Myanmar under military rule was synonymous with political prisoners.
WHILE THE country’s best known prisoner of conscience was Daw Aung San Suu Kyi, who spent some 15 years under house arrest, advocacy group Assistance Association for Political Prisoners (Burma), estimates that there have been about 10,000 prisoners of conscience in the country’s jails since U Ne Win launched his military coup in 1962. Of that figure, AAPP estimates that about 240 have died while in jail or during interrogation.
Although there have been many amnesties since the quasi-civilian government led by U Thein Sein took power in 2011, there are still political prisoners in Myanmar’s jails.
As the 30th anniversary of the nationwide anti-government uprising known as 8-8-88 approaches in August, little has been done for the thousands of people who have suffered inside the country’s jails, which are renowned for their poor hygiene and the poor treatment of prisoners.
Days after her National League for Democracy party swept to victory in the 2015 general election, Aung San Suu Kyi was asked by reporters how she would deal with the country’s dark past. She replied that her administration would not be “going in for a series of Nuremberg trials,” a reference to hearings held after the Second World War to bring Nazi war criminals to justice.
Those who support this stance argue that Myanmar should look towards the future. They say that seeking justice for events that took place when the country was under military rule would not only re-open old wounds, but could also damage an already volatile relationship between the NLD and the military.
But the government could be doing more. The NLD was formed out of the country’s democracy movement, and many of its members have spent many years in jail. As a result, there are some figures within the party who — Frontier understands — are keen to give the issue more attention, but such is the make-up of the party’s leadership, they appear to have little say.
The NLD administration has a great deal of challenges to overcome, and there are those who argue that issues such as the fledgling economy, the peace process and the crisis in Rakhine State are more important than dealing with what happened when the country was under military rule. However, how Myanmar deals with that past is important in charting its future.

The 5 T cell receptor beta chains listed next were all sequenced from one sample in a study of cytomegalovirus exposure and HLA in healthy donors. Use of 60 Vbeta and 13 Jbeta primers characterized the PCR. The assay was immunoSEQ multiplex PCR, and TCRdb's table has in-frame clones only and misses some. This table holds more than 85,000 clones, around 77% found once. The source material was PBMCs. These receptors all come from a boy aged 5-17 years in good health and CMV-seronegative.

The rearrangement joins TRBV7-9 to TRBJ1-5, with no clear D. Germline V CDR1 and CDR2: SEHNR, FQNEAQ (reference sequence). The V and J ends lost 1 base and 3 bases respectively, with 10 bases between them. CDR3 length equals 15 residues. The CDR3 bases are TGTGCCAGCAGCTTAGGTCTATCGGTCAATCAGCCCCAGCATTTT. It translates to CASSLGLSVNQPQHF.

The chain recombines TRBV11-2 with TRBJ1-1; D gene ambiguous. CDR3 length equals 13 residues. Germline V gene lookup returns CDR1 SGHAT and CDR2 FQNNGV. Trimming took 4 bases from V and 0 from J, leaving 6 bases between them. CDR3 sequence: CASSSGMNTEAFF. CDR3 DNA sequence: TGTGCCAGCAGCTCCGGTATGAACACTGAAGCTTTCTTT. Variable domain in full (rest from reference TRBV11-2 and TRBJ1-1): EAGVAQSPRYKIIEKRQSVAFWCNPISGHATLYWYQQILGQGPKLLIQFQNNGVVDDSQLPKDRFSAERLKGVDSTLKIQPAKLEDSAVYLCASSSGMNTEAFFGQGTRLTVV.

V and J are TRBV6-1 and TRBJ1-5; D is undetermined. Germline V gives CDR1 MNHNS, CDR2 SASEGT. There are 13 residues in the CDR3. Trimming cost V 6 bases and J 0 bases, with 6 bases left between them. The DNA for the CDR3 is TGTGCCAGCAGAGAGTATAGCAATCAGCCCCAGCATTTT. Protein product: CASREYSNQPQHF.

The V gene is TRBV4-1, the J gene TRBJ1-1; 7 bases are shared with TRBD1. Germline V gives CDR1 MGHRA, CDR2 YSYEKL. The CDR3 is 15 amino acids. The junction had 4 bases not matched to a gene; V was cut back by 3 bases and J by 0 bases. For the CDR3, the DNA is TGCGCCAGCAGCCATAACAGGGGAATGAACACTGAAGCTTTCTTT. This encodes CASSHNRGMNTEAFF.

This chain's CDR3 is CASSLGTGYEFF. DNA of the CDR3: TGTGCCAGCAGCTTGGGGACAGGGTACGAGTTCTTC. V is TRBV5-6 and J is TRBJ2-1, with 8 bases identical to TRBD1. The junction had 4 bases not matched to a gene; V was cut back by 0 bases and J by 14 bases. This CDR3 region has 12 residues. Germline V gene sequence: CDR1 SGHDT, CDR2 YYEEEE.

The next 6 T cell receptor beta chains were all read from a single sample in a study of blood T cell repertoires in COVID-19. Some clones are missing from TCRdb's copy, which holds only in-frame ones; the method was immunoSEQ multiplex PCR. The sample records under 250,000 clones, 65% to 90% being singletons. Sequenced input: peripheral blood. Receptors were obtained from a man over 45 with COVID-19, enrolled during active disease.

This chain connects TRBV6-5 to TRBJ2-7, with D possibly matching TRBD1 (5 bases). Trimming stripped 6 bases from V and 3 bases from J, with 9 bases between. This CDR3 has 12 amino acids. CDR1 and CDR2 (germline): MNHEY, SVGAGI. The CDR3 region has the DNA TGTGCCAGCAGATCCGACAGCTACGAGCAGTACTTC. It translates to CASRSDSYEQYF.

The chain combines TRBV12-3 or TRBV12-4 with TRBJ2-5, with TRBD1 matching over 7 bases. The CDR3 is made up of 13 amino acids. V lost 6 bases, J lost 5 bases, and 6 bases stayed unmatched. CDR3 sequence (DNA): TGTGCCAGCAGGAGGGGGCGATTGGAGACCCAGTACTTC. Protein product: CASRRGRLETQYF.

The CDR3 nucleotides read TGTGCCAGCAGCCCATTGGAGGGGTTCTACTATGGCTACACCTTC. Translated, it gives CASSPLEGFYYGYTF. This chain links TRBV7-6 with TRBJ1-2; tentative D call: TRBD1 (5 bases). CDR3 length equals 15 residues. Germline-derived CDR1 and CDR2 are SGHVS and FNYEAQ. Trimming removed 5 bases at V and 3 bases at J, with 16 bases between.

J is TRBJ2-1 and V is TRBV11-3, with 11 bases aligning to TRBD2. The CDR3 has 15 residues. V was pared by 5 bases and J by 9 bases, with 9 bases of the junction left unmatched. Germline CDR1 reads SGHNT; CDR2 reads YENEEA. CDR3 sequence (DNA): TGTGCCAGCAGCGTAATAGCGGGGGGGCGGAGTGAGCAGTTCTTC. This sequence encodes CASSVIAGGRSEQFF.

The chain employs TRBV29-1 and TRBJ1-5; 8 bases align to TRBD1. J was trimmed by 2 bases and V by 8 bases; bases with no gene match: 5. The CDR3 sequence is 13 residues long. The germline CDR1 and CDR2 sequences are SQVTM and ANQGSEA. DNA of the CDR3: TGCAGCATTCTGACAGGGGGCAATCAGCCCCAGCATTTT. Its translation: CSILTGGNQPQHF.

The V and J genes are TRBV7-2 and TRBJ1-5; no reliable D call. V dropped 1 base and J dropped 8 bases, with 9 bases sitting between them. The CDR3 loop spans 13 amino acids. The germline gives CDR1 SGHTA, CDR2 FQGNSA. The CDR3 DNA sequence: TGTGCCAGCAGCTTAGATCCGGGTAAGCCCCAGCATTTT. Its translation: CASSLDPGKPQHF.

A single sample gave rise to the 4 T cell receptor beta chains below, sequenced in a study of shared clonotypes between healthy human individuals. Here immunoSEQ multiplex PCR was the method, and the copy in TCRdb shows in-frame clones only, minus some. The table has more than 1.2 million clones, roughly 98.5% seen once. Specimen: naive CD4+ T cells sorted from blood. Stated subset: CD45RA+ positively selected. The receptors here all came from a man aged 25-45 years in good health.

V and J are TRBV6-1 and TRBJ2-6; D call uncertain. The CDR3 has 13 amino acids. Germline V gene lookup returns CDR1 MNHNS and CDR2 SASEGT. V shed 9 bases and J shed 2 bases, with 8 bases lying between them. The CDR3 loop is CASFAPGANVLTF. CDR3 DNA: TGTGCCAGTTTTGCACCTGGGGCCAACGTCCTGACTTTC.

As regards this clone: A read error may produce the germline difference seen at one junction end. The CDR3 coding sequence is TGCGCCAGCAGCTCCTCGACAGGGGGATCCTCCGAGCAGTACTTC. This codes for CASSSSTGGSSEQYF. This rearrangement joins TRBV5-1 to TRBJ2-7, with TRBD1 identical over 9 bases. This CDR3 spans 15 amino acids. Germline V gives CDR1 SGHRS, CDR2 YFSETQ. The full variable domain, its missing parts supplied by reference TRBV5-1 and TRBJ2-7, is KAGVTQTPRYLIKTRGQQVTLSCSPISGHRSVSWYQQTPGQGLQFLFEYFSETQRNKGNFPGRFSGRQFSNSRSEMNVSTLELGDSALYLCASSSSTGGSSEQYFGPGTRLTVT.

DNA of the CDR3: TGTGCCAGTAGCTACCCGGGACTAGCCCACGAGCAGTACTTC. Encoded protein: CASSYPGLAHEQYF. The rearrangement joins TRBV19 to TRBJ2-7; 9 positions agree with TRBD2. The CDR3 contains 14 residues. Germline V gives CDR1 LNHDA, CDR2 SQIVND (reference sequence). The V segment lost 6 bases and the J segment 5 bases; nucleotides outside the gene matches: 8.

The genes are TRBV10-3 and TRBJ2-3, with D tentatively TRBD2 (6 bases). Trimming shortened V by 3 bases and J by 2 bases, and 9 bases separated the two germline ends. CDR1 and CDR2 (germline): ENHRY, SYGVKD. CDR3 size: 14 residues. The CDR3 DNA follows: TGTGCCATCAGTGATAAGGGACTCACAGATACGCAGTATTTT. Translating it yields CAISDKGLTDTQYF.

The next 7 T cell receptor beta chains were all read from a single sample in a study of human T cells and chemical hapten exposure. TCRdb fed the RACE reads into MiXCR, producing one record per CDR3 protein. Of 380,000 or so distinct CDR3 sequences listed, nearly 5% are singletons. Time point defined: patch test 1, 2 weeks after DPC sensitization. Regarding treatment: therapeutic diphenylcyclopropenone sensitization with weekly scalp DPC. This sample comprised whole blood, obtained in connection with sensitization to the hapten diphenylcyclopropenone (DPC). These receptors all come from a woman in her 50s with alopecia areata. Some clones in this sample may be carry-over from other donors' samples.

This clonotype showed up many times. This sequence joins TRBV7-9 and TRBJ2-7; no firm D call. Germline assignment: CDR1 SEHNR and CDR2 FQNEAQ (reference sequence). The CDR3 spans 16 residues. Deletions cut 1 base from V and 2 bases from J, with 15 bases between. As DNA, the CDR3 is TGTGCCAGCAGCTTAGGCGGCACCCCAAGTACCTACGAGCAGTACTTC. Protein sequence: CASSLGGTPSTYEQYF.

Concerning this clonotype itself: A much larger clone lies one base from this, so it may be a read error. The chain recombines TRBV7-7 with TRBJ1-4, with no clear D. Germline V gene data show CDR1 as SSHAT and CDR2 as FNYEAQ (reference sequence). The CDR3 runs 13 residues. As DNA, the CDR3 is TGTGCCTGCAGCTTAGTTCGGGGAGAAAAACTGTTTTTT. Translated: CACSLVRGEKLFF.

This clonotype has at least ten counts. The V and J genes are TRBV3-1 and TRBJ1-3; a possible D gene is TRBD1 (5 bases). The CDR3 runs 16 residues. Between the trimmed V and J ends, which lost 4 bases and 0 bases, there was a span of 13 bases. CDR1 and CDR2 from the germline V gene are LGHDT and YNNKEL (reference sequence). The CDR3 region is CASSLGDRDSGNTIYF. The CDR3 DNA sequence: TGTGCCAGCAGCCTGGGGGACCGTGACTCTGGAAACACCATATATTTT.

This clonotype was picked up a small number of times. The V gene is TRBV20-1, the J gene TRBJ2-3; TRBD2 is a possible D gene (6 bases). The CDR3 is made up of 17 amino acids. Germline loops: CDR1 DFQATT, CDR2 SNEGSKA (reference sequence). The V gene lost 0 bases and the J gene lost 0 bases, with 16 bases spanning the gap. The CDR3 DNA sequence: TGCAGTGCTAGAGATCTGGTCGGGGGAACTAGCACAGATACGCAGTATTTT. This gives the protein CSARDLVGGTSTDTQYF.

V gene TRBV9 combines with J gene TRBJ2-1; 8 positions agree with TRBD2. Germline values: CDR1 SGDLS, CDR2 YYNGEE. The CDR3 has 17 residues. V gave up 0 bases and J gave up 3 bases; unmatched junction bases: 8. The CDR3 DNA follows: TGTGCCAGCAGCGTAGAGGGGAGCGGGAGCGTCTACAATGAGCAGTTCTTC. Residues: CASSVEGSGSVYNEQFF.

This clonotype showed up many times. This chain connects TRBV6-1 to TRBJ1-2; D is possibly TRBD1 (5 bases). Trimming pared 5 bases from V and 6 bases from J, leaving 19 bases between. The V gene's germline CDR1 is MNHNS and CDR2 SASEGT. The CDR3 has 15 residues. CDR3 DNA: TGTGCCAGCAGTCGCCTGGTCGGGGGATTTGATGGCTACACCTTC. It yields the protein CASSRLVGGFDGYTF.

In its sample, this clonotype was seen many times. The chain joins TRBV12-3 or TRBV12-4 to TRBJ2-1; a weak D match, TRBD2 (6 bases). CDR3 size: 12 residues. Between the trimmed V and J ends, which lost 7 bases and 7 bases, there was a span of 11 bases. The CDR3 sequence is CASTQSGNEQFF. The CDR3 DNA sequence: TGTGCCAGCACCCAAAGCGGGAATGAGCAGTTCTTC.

Globally, there is a growing acceptance to talk more openly about mental health. Political prisoners, many of whom were subjected to torture, and spent months and years away from their families, have suffered more than most. Years after their release, many former political prisoners continue to struggle with issues brought about from their incarceration.
This is an area where the government can make progress. Health expenditure has increased in recent years, but remains low, especially when compared to spending on areas such as defense. The health budget must be increased further still.
With a shortage of government support, it has been left to mainly smaller organisations to work with former political prisoners, and their work includes programmes that prioritise their mental health, and help them to find jobs. The government should support these organisations, and could roll out more of its own.
There are larger victories that can be achieved too. One of the most important is to ensure that Myanmar has no more political prisoners in its jails, something that can be achieved through significant judicial reform.
The issues in Myanmar’s judiciary have been well publicised, in these pages and others. They include corruption, a lack of independence, and lawyers and judges who are poorly trained.
If Myanmar wants to view itself as a truly democratic country, it must ensure that there are no more prisoners of conscience in its jails.